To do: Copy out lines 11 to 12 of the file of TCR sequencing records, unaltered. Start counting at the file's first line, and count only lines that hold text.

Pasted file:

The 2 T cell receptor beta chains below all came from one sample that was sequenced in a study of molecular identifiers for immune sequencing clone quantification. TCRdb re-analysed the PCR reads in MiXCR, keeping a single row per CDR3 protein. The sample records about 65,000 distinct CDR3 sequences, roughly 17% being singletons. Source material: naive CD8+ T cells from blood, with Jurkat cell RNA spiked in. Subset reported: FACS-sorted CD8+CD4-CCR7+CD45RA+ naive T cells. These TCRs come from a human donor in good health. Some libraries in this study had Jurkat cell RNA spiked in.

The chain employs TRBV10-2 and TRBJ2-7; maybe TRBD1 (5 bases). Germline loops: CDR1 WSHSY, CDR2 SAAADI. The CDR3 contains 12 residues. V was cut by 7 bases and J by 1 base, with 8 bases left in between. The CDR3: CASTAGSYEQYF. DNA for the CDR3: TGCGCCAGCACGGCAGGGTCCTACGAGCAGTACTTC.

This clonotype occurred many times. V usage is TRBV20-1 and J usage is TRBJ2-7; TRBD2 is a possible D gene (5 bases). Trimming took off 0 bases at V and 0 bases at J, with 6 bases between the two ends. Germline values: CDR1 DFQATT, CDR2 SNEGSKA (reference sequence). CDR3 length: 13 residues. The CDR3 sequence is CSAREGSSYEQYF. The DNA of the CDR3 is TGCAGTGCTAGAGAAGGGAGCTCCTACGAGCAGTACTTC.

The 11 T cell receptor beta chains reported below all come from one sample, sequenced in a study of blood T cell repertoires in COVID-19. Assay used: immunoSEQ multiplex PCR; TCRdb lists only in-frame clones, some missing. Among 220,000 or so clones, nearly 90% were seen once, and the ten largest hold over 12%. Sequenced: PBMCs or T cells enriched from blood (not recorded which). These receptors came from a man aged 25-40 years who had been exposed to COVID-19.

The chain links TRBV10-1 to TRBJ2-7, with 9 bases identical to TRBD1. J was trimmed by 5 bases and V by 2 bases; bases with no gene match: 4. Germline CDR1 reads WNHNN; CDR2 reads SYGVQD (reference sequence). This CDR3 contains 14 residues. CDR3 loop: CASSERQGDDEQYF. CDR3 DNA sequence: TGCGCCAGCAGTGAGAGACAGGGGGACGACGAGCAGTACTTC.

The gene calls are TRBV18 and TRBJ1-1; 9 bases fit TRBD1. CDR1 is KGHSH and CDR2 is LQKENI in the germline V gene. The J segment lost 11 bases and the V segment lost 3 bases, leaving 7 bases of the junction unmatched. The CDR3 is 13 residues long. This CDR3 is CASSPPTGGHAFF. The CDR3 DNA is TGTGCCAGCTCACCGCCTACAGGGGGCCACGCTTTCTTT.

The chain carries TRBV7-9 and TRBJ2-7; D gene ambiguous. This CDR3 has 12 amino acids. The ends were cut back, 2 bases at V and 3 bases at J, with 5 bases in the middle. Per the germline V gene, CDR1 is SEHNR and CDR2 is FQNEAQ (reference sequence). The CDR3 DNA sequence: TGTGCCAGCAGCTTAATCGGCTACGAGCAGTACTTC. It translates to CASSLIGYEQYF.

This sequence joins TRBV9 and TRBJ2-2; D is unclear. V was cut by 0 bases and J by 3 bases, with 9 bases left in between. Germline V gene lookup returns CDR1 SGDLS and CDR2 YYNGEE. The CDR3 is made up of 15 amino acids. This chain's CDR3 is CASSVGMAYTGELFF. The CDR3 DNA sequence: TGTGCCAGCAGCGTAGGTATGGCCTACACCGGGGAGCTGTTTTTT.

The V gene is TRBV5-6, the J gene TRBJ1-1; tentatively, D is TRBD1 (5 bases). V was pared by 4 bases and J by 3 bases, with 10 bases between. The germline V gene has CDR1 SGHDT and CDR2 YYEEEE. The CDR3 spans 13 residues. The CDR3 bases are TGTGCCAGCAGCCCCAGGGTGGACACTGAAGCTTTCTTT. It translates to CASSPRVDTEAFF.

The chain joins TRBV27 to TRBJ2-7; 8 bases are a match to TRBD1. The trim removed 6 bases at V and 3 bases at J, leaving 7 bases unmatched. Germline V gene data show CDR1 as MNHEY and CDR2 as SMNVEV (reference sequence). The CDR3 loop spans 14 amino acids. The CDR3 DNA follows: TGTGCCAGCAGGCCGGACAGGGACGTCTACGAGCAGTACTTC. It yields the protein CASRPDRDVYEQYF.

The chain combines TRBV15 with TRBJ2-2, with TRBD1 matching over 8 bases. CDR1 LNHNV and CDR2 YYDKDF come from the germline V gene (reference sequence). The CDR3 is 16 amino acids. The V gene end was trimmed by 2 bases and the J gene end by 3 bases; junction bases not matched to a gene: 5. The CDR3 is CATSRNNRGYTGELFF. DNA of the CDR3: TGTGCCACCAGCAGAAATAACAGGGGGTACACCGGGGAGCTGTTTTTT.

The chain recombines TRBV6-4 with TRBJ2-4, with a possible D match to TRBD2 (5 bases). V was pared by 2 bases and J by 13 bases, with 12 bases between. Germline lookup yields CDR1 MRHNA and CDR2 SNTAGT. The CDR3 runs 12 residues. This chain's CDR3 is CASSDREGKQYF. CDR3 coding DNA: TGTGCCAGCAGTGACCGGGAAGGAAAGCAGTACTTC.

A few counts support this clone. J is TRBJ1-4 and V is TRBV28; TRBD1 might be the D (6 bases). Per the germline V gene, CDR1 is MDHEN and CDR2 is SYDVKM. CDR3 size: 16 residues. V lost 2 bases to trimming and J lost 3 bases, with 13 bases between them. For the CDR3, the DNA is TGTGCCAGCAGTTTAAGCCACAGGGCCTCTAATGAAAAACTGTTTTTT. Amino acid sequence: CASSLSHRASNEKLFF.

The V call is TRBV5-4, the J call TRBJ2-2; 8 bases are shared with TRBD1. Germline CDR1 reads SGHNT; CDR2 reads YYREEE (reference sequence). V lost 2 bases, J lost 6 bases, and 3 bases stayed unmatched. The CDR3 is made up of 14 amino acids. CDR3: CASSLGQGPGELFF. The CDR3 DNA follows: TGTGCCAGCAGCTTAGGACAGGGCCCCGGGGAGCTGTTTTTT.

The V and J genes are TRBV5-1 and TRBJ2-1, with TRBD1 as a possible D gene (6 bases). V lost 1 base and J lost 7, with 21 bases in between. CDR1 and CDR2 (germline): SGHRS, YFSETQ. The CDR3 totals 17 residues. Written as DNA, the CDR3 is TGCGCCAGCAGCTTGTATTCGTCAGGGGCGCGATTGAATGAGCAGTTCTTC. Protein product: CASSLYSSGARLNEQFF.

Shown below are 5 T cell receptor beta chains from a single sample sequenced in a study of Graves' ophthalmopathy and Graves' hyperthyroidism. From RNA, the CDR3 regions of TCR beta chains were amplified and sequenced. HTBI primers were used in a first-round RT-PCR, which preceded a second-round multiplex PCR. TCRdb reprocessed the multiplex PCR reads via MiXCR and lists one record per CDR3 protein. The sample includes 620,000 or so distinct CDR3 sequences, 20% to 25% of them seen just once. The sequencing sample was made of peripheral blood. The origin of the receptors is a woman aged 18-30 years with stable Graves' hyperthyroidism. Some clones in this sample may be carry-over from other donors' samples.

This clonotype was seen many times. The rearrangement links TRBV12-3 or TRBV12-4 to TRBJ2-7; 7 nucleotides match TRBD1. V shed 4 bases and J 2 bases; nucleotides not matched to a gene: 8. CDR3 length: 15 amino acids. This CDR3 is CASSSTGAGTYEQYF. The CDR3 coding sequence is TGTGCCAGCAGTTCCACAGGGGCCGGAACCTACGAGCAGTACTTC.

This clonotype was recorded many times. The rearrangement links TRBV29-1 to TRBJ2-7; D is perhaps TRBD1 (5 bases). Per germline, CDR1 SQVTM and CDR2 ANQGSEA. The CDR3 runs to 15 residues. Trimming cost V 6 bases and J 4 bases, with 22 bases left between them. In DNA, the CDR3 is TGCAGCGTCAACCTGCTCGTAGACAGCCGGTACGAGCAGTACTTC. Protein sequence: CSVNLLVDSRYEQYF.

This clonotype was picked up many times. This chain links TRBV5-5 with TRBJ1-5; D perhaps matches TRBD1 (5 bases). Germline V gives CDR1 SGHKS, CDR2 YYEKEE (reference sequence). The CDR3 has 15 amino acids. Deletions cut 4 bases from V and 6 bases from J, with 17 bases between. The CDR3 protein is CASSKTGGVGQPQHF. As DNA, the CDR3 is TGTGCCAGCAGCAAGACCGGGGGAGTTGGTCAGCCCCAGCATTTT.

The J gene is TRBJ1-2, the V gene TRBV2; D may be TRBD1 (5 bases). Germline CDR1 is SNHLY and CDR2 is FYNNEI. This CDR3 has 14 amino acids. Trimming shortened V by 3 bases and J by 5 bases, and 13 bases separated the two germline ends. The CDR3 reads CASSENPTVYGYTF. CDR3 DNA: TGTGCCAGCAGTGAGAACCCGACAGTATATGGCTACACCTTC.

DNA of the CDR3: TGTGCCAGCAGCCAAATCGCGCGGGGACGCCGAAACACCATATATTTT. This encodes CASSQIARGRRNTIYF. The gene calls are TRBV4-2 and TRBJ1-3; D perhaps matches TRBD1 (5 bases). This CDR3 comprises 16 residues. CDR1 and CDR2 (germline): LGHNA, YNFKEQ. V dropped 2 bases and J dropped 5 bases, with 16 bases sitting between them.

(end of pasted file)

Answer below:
The chain combines TRBV15 with TRBJ2-2, with TRBD1 matching over 8 bases. CDR1 LNHNV and CDR2 YYDKDF come from the germline V gene (reference sequence). The CDR3 is 16 amino acids. The V gene end was trimmed by 2 bases and the J gene end by 3 bases; junction bases not matched to a gene: 5. The CDR3 is CATSRNNRGYTGELFF. DNA of the CDR3: TGTGCCACCAGCAGAAATAACAGGGGGTACACCGGGGAGCTGTTTTTT.

The chain recombines TRBV6-4 with TRBJ2-4, with a possible D match to TRBD2 (5 bases). V was pared by 2 bases and J by 13 bases, with 12 bases between. Germline lookup yields CDR1 MRHNA and CDR2 SNTAGT. The CDR3 runs 12 residues. This chain's CDR3 is CASSDREGKQYF. CDR3 coding DNA: TGTGCCAGCAGTGACCGGGAAGGAAAGCAGTACTTC.